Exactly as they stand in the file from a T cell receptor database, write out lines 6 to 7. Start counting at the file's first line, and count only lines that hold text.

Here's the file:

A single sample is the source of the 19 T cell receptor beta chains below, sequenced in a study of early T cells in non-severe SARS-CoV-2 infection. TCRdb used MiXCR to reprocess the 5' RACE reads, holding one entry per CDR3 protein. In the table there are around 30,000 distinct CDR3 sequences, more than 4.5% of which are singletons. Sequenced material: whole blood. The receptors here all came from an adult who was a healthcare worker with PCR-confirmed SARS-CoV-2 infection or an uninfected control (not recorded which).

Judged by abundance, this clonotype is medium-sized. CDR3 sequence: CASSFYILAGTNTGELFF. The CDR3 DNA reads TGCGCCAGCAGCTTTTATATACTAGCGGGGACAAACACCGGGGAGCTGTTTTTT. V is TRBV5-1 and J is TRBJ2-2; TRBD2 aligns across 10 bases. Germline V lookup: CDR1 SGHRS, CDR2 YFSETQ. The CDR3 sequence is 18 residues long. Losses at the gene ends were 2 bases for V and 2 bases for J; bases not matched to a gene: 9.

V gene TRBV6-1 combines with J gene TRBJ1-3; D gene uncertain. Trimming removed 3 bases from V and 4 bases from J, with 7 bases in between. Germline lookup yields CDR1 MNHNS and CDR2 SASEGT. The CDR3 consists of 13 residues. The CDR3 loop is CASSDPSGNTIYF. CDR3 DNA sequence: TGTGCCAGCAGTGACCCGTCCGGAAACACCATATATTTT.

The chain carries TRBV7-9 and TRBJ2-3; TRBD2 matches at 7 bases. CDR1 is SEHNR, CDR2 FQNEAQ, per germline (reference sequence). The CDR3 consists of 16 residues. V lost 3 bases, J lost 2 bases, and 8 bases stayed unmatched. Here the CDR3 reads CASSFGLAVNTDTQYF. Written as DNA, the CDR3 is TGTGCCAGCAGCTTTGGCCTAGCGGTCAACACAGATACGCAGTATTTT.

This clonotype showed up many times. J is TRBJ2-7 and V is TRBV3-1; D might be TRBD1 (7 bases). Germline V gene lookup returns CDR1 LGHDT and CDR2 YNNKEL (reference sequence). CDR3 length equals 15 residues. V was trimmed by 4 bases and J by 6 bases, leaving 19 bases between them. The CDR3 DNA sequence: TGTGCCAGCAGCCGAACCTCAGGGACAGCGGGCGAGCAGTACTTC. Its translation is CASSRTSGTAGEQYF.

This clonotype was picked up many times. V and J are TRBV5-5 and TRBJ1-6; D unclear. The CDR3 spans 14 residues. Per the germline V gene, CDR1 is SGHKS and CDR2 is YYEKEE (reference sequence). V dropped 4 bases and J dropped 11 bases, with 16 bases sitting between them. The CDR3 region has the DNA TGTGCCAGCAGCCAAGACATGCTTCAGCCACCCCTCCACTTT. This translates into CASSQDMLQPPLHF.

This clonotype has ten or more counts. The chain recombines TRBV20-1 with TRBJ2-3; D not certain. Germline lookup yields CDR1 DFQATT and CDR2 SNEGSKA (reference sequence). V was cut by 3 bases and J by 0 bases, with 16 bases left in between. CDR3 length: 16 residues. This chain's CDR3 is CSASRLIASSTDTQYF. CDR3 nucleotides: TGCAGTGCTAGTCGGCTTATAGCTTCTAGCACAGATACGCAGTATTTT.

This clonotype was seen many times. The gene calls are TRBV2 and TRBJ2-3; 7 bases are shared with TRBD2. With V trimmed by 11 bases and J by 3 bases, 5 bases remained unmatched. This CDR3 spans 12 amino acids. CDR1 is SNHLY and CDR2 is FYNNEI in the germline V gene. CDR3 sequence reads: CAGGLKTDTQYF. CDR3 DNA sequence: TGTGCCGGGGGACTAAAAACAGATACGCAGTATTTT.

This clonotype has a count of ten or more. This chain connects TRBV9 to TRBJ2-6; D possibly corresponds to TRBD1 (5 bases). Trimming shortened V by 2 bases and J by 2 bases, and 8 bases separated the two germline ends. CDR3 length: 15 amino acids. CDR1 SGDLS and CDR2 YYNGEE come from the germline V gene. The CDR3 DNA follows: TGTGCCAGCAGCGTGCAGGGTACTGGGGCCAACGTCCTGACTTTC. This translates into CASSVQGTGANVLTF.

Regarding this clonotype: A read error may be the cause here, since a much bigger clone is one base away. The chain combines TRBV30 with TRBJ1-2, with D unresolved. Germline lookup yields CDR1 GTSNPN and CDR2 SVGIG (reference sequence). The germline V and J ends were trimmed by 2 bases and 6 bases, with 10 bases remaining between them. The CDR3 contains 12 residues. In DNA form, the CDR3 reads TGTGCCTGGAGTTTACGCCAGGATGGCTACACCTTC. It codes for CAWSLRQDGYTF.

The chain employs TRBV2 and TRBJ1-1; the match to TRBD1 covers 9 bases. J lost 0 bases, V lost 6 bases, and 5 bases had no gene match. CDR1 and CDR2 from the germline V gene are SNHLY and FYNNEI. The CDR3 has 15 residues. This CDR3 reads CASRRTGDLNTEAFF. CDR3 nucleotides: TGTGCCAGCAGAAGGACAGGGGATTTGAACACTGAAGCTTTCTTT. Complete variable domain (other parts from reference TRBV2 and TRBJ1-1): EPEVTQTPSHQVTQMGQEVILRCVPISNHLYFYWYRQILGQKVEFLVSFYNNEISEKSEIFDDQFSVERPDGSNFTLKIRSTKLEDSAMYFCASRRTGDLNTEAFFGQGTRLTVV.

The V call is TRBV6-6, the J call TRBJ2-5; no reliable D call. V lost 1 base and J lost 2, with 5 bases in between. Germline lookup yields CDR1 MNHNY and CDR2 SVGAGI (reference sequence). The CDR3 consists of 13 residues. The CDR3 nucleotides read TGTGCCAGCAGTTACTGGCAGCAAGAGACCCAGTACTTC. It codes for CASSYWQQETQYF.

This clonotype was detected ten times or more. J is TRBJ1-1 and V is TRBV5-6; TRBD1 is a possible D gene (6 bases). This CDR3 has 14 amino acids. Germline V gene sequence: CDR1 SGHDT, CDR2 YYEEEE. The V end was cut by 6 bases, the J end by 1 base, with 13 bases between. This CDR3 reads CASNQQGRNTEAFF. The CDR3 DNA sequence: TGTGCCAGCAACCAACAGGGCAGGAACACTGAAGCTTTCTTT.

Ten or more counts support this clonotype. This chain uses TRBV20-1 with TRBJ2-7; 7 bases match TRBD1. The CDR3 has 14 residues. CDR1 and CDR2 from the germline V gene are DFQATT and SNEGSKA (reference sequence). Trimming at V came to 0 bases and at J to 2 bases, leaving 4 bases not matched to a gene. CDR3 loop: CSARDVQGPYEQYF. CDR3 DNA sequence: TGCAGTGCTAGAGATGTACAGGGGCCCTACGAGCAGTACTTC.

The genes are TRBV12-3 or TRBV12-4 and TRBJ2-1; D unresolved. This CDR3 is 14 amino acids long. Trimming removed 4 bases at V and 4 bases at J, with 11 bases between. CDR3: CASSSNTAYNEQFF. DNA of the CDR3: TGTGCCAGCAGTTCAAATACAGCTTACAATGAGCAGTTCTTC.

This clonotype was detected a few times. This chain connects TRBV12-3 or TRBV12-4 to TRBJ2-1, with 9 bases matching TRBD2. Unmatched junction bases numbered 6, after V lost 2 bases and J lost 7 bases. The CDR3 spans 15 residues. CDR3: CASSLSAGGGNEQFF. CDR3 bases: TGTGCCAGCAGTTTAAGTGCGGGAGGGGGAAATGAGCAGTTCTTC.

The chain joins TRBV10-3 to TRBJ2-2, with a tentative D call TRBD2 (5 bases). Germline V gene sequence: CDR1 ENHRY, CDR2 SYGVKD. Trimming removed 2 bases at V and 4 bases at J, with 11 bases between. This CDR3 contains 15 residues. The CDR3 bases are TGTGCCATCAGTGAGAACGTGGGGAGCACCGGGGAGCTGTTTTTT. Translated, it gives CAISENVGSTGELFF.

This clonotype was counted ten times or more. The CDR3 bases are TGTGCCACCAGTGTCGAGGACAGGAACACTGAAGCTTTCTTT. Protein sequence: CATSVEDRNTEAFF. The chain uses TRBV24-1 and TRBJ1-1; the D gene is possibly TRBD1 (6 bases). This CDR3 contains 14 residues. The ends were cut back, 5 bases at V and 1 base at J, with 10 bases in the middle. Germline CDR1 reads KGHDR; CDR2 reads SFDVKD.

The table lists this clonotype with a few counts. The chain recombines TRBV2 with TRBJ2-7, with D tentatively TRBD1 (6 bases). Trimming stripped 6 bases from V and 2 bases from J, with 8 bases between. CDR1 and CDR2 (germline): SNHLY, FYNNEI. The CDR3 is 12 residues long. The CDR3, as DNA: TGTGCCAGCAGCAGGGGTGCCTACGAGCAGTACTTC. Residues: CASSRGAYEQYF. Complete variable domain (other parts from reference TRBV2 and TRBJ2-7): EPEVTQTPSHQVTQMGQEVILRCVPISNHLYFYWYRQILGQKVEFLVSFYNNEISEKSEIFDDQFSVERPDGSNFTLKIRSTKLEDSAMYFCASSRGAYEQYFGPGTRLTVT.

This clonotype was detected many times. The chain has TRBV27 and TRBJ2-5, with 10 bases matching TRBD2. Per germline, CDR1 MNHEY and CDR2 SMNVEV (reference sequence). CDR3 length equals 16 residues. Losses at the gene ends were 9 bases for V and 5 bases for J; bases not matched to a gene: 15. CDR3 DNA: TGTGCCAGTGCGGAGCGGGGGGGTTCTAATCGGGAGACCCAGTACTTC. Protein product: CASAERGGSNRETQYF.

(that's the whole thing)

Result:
This clonotype was picked up many times. V and J are TRBV5-5 and TRBJ1-6; D unclear. The CDR3 spans 14 residues. Per the germline V gene, CDR1 is SGHKS and CDR2 is YYEKEE (reference sequence). V dropped 4 bases and J dropped 11 bases, with 16 bases sitting between them. The CDR3 region has the DNA TGTGCCAGCAGCCAAGACATGCTTCAGCCACCCCTCCACTTT. This translates into CASSQDMLQPPLHF.

This clonotype has ten or more counts. The chain recombines TRBV20-1 with TRBJ2-3; D not certain. Germline lookup yields CDR1 DFQATT and CDR2 SNEGSKA (reference sequence). V was cut by 3 bases and J by 0 bases, with 16 bases left in between. CDR3 length: 16 residues. This chain's CDR3 is CSASRLIASSTDTQYF. CDR3 nucleotides: TGCAGTGCTAGTCGGCTTATAGCTTCTAGCACAGATACGCAGTATTTT.